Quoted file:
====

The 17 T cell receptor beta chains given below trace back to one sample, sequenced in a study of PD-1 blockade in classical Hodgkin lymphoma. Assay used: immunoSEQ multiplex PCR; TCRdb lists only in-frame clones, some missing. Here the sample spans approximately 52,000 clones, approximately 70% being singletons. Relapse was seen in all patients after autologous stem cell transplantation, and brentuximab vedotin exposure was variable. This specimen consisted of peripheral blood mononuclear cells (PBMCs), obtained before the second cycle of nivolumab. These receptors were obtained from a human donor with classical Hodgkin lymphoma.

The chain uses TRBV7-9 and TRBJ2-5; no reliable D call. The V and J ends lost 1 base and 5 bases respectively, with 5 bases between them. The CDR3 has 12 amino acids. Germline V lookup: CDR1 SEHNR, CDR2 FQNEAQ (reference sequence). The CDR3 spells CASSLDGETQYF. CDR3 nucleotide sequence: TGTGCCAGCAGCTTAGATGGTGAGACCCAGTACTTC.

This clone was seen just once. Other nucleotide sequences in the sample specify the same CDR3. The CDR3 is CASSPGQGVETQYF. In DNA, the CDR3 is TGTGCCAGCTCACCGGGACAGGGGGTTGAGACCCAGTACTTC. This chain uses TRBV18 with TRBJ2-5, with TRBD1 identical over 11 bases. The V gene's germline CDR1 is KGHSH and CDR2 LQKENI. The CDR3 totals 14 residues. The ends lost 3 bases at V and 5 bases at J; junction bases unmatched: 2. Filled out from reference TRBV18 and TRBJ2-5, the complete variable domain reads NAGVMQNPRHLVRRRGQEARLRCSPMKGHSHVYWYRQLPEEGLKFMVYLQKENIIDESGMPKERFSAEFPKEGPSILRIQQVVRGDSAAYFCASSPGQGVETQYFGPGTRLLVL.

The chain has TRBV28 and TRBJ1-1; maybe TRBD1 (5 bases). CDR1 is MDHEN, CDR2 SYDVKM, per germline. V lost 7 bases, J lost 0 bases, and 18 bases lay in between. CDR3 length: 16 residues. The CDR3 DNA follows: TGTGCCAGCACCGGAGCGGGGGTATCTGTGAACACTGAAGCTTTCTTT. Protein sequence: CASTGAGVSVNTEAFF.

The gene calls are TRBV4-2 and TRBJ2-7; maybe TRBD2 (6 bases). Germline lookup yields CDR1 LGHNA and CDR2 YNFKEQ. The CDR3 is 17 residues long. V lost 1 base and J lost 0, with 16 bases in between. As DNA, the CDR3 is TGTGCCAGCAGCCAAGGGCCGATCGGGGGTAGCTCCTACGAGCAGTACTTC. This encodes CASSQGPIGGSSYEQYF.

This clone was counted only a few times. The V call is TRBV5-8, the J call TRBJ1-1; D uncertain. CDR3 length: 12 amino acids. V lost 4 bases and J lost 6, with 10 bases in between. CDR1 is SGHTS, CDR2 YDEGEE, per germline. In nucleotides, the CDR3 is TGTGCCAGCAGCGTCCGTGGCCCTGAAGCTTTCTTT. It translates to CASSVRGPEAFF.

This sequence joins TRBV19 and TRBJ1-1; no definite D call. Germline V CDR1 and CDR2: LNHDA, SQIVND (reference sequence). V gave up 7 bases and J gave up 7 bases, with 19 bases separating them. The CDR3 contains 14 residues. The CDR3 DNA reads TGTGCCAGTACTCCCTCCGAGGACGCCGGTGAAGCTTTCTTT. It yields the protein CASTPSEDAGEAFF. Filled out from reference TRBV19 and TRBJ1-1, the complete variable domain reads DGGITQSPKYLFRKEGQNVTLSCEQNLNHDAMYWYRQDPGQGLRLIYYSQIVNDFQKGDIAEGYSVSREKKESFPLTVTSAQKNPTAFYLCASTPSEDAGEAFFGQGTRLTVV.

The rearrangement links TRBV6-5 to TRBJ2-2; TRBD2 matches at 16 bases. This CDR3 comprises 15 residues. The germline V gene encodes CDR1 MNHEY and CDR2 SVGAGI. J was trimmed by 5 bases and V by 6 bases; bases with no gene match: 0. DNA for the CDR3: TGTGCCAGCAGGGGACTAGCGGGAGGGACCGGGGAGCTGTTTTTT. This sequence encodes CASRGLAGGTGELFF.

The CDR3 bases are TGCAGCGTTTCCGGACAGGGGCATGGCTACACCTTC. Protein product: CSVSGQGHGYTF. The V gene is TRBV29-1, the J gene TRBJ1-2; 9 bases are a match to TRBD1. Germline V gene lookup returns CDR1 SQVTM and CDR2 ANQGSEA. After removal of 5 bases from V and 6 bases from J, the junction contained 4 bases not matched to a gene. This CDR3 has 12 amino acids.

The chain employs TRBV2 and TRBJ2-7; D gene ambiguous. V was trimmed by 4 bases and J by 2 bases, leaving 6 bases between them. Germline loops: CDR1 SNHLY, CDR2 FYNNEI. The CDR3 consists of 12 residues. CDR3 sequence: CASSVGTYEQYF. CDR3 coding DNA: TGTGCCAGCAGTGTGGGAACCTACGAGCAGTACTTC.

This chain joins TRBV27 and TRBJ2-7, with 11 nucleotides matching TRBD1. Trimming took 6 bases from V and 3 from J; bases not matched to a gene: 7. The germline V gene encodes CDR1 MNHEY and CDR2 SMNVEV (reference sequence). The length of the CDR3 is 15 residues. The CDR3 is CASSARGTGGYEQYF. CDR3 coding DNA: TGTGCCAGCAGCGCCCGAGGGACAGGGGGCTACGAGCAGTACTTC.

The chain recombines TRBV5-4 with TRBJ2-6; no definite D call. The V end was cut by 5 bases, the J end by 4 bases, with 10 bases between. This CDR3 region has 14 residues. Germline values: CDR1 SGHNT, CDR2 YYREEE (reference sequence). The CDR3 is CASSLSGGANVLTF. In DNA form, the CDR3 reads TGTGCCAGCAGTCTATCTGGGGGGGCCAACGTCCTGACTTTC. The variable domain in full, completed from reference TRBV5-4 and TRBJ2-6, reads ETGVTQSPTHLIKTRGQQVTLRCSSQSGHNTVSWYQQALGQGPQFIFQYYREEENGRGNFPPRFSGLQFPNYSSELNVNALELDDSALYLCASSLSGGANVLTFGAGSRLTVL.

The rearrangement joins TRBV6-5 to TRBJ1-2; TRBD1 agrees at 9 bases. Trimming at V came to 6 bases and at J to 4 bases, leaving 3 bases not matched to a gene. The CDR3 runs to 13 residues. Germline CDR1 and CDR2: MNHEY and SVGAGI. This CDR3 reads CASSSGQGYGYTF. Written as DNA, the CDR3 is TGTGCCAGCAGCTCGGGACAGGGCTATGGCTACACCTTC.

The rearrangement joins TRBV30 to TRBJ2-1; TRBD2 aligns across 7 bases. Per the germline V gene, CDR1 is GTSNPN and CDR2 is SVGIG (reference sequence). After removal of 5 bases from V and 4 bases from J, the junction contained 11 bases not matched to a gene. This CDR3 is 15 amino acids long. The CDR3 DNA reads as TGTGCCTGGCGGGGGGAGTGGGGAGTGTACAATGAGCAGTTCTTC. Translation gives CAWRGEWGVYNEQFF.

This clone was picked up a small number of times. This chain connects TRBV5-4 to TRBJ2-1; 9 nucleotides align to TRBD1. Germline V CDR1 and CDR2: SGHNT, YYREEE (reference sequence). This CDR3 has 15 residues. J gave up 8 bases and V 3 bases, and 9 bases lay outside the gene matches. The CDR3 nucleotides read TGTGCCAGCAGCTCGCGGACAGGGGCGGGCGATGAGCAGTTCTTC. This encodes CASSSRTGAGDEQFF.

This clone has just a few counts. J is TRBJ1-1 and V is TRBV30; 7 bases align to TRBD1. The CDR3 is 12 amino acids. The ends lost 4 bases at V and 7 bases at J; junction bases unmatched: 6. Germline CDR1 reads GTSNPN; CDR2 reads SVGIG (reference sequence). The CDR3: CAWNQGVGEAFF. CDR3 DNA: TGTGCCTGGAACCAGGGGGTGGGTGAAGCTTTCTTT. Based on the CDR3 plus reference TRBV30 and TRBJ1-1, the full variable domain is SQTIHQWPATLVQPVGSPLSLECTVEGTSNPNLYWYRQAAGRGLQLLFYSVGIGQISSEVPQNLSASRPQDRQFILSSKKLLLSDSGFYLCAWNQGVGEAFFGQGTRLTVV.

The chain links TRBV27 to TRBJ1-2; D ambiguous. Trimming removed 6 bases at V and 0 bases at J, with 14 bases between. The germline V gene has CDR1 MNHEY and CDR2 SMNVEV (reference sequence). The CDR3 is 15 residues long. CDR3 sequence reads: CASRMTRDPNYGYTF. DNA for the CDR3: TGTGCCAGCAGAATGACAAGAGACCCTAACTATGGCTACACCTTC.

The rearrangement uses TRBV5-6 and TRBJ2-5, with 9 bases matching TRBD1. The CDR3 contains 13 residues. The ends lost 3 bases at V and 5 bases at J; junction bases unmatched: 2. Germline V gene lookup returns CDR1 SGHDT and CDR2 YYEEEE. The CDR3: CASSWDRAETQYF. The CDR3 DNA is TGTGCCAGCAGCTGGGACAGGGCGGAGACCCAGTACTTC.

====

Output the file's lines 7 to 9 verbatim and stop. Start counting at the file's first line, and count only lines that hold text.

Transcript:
This sequence joins TRBV19 and TRBJ1-1; no definite D call. Germline V CDR1 and CDR2: LNHDA, SQIVND (reference sequence). V gave up 7 bases and J gave up 7 bases, with 19 bases separating them. The CDR3 contains 14 residues. The CDR3 DNA reads TGTGCCAGTACTCCCTCCGAGGACGCCGGTGAAGCTTTCTTT. It yields the protein CASTPSEDAGEAFF. Filled out from reference TRBV19 and TRBJ1-1, the complete variable domain reads DGGITQSPKYLFRKEGQNVTLSCEQNLNHDAMYWYRQDPGQGLRLIYYSQIVNDFQKGDIAEGYSVSREKKESFPLTVTSAQKNPTAFYLCASTPSEDAGEAFFGQGTRLTVV.

The rearrangement links TRBV6-5 to TRBJ2-2; TRBD2 matches at 16 bases. This CDR3 comprises 15 residues. The germline V gene encodes CDR1 MNHEY and CDR2 SVGAGI. J was trimmed by 5 bases and V by 6 bases; bases with no gene match: 0. DNA for the CDR3: TGTGCCAGCAGGGGACTAGCGGGAGGGACCGGGGAGCTGTTTTTT. This sequence encodes CASRGLAGGTGELFF.

The CDR3 bases are TGCAGCGTTTCCGGACAGGGGCATGGCTACACCTTC. Protein product: CSVSGQGHGYTF. The V gene is TRBV29-1, the J gene TRBJ1-2; 9 bases are a match to TRBD1. Germline V gene lookup returns CDR1 SQVTM and CDR2 ANQGSEA. After removal of 5 bases from V and 6 bases from J, the junction contained 4 bases not matched to a gene. This CDR3 has 12 amino acids.